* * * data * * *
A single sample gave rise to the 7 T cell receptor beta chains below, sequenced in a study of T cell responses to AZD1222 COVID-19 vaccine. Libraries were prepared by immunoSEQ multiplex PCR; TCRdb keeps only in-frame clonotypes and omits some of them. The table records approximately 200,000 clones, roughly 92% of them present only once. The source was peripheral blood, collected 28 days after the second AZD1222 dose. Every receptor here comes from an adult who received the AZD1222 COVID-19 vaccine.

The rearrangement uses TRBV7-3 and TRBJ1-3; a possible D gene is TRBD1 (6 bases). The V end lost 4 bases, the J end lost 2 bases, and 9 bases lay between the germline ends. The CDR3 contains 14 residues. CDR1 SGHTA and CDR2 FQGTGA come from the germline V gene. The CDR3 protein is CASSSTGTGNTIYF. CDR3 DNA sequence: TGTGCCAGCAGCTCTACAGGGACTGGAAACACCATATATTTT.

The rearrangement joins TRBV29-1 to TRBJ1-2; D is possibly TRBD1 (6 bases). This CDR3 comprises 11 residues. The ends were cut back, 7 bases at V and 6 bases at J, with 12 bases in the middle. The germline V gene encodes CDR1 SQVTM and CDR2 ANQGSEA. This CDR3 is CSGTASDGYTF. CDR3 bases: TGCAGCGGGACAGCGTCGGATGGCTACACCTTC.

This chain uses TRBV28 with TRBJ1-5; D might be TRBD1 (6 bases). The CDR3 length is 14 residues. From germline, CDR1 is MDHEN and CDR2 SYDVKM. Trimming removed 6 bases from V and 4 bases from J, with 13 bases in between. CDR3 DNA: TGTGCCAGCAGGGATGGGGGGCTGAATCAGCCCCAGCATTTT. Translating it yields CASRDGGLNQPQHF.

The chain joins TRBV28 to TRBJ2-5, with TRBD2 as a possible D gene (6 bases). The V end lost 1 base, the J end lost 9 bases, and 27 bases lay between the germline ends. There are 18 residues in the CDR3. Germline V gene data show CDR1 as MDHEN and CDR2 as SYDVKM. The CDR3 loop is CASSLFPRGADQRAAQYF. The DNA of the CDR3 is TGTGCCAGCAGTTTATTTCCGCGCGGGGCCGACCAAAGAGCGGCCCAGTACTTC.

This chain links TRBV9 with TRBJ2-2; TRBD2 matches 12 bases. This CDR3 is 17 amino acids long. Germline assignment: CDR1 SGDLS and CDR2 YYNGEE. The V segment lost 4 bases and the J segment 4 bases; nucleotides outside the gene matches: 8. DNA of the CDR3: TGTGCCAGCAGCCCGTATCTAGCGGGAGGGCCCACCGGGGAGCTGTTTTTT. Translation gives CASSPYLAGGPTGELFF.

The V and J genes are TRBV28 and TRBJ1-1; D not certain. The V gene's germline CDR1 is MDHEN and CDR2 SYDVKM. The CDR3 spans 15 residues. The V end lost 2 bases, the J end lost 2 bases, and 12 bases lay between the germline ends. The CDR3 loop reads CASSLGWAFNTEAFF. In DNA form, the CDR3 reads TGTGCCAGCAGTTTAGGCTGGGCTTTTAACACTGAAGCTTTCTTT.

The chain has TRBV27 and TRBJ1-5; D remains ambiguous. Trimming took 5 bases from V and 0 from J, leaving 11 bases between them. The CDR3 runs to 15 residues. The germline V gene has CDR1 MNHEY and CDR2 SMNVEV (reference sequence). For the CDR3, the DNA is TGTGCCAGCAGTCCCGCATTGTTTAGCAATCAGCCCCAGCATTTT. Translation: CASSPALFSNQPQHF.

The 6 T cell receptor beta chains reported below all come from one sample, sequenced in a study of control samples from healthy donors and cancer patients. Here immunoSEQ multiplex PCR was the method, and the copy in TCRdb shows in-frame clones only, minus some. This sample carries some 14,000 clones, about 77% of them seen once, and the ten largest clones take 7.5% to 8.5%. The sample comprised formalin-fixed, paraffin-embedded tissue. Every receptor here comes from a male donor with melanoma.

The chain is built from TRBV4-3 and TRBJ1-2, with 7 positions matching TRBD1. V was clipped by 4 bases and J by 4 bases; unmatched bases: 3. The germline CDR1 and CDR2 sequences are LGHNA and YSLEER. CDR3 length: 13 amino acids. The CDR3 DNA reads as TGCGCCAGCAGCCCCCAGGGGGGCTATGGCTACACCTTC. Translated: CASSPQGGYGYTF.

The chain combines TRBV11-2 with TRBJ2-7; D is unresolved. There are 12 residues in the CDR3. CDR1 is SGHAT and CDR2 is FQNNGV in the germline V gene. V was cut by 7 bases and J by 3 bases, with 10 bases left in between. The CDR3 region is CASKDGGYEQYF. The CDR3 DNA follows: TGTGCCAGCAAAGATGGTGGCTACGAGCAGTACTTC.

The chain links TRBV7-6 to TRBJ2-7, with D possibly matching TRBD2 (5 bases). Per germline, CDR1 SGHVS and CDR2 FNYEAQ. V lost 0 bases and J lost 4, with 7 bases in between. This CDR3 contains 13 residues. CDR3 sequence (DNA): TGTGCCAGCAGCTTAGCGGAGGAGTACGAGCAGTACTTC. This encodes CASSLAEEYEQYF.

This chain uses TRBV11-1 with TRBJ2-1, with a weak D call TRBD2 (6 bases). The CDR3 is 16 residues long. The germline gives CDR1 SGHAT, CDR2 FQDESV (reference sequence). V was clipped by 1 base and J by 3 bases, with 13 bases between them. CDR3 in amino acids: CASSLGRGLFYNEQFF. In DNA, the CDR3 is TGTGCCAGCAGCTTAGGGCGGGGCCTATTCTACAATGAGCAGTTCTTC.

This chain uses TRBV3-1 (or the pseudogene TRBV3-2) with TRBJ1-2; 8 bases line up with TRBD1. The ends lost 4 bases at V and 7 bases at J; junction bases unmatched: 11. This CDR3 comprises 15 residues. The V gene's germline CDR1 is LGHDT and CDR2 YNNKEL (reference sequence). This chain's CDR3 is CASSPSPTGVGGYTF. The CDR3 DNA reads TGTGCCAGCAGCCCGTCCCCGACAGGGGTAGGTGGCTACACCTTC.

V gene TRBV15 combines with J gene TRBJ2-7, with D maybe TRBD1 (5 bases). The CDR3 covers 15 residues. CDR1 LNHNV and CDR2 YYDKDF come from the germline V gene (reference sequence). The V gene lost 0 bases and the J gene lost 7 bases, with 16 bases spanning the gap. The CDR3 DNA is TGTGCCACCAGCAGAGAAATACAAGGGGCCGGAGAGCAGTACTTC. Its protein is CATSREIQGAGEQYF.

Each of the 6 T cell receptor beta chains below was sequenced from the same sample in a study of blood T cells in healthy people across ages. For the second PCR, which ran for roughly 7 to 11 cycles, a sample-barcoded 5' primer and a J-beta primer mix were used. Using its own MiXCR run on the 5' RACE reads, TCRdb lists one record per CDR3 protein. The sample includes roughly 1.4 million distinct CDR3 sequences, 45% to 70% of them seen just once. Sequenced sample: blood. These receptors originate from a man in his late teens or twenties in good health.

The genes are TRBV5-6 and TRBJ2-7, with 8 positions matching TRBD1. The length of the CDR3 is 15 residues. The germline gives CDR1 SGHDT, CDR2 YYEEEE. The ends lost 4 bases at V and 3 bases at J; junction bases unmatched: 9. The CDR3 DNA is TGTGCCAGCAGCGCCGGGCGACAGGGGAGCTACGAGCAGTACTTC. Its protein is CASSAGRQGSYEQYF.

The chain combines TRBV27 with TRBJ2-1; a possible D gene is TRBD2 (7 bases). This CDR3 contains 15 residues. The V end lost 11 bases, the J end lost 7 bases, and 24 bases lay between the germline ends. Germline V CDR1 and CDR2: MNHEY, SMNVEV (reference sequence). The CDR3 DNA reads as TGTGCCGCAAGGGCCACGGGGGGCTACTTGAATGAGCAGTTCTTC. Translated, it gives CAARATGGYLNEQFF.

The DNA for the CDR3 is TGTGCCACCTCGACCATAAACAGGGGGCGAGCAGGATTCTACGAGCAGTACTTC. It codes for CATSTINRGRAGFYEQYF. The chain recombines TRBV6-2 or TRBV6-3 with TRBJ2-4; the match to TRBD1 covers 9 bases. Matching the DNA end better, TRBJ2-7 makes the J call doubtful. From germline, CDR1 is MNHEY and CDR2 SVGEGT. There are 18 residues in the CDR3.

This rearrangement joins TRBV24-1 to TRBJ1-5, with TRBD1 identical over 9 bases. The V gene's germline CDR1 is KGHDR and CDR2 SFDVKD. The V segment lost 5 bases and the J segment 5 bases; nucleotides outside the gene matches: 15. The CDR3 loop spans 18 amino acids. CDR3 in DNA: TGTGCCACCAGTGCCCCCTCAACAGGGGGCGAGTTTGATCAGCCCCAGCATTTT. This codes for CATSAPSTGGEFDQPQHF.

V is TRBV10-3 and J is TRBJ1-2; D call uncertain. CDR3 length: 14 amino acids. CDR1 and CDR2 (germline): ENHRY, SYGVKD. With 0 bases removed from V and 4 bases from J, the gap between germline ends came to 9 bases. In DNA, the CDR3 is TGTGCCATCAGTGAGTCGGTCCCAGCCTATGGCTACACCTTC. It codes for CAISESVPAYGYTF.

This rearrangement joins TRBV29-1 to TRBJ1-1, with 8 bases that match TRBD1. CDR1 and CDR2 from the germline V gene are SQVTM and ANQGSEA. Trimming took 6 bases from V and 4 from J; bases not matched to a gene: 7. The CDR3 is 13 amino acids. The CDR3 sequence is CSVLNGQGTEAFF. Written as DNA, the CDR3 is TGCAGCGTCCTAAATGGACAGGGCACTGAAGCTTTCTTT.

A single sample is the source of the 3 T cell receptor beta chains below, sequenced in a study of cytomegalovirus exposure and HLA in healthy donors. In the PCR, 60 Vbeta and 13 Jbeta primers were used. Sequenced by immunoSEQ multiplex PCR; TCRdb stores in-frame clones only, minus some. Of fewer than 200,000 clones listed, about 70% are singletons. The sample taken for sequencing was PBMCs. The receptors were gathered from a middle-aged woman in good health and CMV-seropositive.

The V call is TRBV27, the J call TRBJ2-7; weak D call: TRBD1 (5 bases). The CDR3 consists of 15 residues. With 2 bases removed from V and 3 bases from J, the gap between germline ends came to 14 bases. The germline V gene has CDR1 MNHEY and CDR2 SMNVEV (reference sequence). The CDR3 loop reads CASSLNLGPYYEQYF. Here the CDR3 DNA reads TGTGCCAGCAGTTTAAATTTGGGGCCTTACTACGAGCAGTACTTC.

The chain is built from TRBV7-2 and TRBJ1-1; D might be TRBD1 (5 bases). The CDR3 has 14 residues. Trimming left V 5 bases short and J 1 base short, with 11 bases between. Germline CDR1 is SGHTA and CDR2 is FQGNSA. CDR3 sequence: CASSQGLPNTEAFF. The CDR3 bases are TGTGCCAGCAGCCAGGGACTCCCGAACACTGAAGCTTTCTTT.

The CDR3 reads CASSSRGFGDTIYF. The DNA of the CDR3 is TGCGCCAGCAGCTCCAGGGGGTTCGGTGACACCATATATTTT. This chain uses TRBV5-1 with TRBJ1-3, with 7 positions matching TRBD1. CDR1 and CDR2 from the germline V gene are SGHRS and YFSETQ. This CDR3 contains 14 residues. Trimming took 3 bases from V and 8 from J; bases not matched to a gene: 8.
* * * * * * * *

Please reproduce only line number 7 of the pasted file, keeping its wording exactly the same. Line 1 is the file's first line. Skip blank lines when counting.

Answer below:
The V and J genes are TRBV28 and TRBJ1-1; D not certain. The V gene's germline CDR1 is MDHEN and CDR2 SYDVKM. The CDR3 spans 15 residues. The V end lost 2 bases, the J end lost 2 bases, and 12 bases lay between the germline ends. The CDR3 loop reads CASSLGWAFNTEAFF. In DNA form, the CDR3 reads TGTGCCAGCAGTTTAGGCTGGGCTTTTAACACTGAAGCTTTCTTT.